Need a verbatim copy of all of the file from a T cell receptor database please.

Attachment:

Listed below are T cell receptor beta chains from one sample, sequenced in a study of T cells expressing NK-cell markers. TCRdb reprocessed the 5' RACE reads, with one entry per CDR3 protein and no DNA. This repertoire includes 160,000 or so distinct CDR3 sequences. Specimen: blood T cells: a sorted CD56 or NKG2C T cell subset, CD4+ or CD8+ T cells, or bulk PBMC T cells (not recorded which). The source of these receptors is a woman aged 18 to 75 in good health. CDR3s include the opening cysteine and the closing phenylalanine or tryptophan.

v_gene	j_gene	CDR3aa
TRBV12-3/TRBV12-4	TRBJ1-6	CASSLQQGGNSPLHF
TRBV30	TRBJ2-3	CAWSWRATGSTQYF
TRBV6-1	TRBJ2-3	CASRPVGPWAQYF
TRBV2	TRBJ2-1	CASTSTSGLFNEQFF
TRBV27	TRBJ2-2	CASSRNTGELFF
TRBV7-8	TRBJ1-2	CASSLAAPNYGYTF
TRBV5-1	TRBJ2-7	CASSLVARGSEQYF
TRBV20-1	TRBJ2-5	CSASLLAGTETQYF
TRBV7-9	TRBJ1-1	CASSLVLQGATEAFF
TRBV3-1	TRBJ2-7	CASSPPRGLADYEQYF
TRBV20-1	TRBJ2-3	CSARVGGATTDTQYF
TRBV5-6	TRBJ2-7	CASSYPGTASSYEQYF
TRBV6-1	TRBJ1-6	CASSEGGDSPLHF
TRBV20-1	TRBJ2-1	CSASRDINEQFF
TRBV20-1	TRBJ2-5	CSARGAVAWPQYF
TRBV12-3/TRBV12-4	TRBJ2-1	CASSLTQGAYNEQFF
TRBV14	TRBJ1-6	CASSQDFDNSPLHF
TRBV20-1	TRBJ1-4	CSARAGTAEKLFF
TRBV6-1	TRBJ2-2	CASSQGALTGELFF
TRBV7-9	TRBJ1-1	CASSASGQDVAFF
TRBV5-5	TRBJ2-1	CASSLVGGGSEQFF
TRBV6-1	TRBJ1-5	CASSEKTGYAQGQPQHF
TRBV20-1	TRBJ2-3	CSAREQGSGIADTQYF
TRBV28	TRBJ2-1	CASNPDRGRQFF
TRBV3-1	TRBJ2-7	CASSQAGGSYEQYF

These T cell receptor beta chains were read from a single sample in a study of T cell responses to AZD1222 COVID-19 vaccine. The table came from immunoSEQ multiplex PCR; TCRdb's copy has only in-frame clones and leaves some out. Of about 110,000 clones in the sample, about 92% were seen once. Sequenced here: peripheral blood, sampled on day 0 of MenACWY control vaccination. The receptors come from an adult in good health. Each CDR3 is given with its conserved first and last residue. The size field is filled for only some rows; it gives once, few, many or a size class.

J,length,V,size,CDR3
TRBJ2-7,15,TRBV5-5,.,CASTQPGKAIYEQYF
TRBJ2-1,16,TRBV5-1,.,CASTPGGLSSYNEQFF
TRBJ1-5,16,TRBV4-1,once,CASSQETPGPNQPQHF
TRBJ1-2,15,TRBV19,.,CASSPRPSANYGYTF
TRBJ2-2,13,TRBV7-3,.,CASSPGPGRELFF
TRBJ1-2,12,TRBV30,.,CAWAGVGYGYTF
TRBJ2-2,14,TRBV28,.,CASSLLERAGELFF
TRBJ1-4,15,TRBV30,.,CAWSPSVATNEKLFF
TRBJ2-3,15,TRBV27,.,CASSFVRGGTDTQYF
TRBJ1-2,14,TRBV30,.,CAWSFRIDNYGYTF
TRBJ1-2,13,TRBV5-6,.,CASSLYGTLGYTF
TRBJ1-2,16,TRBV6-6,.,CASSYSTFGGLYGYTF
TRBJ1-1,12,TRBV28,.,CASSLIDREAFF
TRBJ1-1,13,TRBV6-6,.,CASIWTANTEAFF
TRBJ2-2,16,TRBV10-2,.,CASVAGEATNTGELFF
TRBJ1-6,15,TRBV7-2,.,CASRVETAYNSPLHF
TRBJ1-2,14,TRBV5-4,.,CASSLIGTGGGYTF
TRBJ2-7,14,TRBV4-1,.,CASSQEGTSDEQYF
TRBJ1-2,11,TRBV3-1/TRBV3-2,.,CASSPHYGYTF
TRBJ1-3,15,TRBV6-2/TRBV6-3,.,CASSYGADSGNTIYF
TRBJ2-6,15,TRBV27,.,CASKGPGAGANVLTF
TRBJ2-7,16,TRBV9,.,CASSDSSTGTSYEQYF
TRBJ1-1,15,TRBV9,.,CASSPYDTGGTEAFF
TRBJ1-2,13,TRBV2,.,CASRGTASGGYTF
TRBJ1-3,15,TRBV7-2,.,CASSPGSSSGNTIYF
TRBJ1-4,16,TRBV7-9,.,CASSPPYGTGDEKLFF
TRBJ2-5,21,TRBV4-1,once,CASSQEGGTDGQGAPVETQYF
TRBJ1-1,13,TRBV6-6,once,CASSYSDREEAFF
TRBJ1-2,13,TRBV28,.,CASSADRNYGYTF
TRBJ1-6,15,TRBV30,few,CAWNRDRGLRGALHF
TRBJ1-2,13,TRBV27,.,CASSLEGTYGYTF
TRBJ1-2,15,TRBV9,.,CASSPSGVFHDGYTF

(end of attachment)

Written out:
Listed below are T cell receptor beta chains from one sample, sequenced in a study of T cells expressing NK-cell markers. TCRdb reprocessed the 5' RACE reads, with one entry per CDR3 protein and no DNA. This repertoire includes 160,000 or so distinct CDR3 sequences. Specimen: blood T cells: a sorted CD56 or NKG2C T cell subset, CD4+ or CD8+ T cells, or bulk PBMC T cells (not recorded which). The source of these receptors is a woman aged 18 to 75 in good health. CDR3s include the opening cysteine and the closing phenylalanine or tryptophan.

v_gene	j_gene	CDR3aa
TRBV12-3/TRBV12-4	TRBJ1-6	CASSLQQGGNSPLHF
TRBV30	TRBJ2-3	CAWSWRATGSTQYF
TRBV6-1	TRBJ2-3	CASRPVGPWAQYF
TRBV2	TRBJ2-1	CASTSTSGLFNEQFF
TRBV27	TRBJ2-2	CASSRNTGELFF
TRBV7-8	TRBJ1-2	CASSLAAPNYGYTF
TRBV5-1	TRBJ2-7	CASSLVARGSEQYF
TRBV20-1	TRBJ2-5	CSASLLAGTETQYF
TRBV7-9	TRBJ1-1	CASSLVLQGATEAFF
TRBV3-1	TRBJ2-7	CASSPPRGLADYEQYF
TRBV20-1	TRBJ2-3	CSARVGGATTDTQYF
TRBV5-6	TRBJ2-7	CASSYPGTASSYEQYF
TRBV6-1	TRBJ1-6	CASSEGGDSPLHF
TRBV20-1	TRBJ2-1	CSASRDINEQFF
TRBV20-1	TRBJ2-5	CSARGAVAWPQYF
TRBV12-3/TRBV12-4	TRBJ2-1	CASSLTQGAYNEQFF
TRBV14	TRBJ1-6	CASSQDFDNSPLHF
TRBV20-1	TRBJ1-4	CSARAGTAEKLFF
TRBV6-1	TRBJ2-2	CASSQGALTGELFF
TRBV7-9	TRBJ1-1	CASSASGQDVAFF
TRBV5-5	TRBJ2-1	CASSLVGGGSEQFF
TRBV6-1	TRBJ1-5	CASSEKTGYAQGQPQHF
TRBV20-1	TRBJ2-3	CSAREQGSGIADTQYF
TRBV28	TRBJ2-1	CASNPDRGRQFF
TRBV3-1	TRBJ2-7	CASSQAGGSYEQYF

These T cell receptor beta chains were read from a single sample in a study of T cell responses to AZD1222 COVID-19 vaccine. The table came from immunoSEQ multiplex PCR; TCRdb's copy has only in-frame clones and leaves some out. Of about 110,000 clones in the sample, about 92% were seen once. Sequenced here: peripheral blood, sampled on day 0 of MenACWY control vaccination. The receptors come from an adult in good health. Each CDR3 is given with its conserved first and last residue. The size field is filled for only some rows; it gives once, few, many or a size class.

J,length,V,size,CDR3
TRBJ2-7,15,TRBV5-5,.,CASTQPGKAIYEQYF
TRBJ2-1,16,TRBV5-1,.,CASTPGGLSSYNEQFF
TRBJ1-5,16,TRBV4-1,once,CASSQETPGPNQPQHF
TRBJ1-2,15,TRBV19,.,CASSPRPSANYGYTF
TRBJ2-2,13,TRBV7-3,.,CASSPGPGRELFF
TRBJ1-2,12,TRBV30,.,CAWAGVGYGYTF
TRBJ2-2,14,TRBV28,.,CASSLLERAGELFF
TRBJ1-4,15,TRBV30,.,CAWSPSVATNEKLFF
TRBJ2-3,15,TRBV27,.,CASSFVRGGTDTQYF
TRBJ1-2,14,TRBV30,.,CAWSFRIDNYGYTF
TRBJ1-2,13,TRBV5-6,.,CASSLYGTLGYTF
TRBJ1-2,16,TRBV6-6,.,CASSYSTFGGLYGYTF
TRBJ1-1,12,TRBV28,.,CASSLIDREAFF
TRBJ1-1,13,TRBV6-6,.,CASIWTANTEAFF
TRBJ2-2,16,TRBV10-2,.,CASVAGEATNTGELFF
TRBJ1-6,15,TRBV7-2,.,CASRVETAYNSPLHF
TRBJ1-2,14,TRBV5-4,.,CASSLIGTGGGYTF
TRBJ2-7,14,TRBV4-1,.,CASSQEGTSDEQYF
TRBJ1-2,11,TRBV3-1/TRBV3-2,.,CASSPHYGYTF
TRBJ1-3,15,TRBV6-2/TRBV6-3,.,CASSYGADSGNTIYF
TRBJ2-6,15,TRBV27,.,CASKGPGAGANVLTF
TRBJ2-7,16,TRBV9,.,CASSDSSTGTSYEQYF
TRBJ1-1,15,TRBV9,.,CASSPYDTGGTEAFF
TRBJ1-2,13,TRBV2,.,CASRGTASGGYTF
TRBJ1-3,15,TRBV7-2,.,CASSPGSSSGNTIYF
TRBJ1-4,16,TRBV7-9,.,CASSPPYGTGDEKLFF
TRBJ2-5,21,TRBV4-1,once,CASSQEGGTDGQGAPVETQYF
TRBJ1-1,13,TRBV6-6,once,CASSYSDREEAFF
TRBJ1-2,13,TRBV28,.,CASSADRNYGYTF
TRBJ1-6,15,TRBV30,few,CAWNRDRGLRGALHF
TRBJ1-2,13,TRBV27,.,CASSLEGTYGYTF
TRBJ1-2,15,TRBV9,.,CASSPSGVFHDGYTF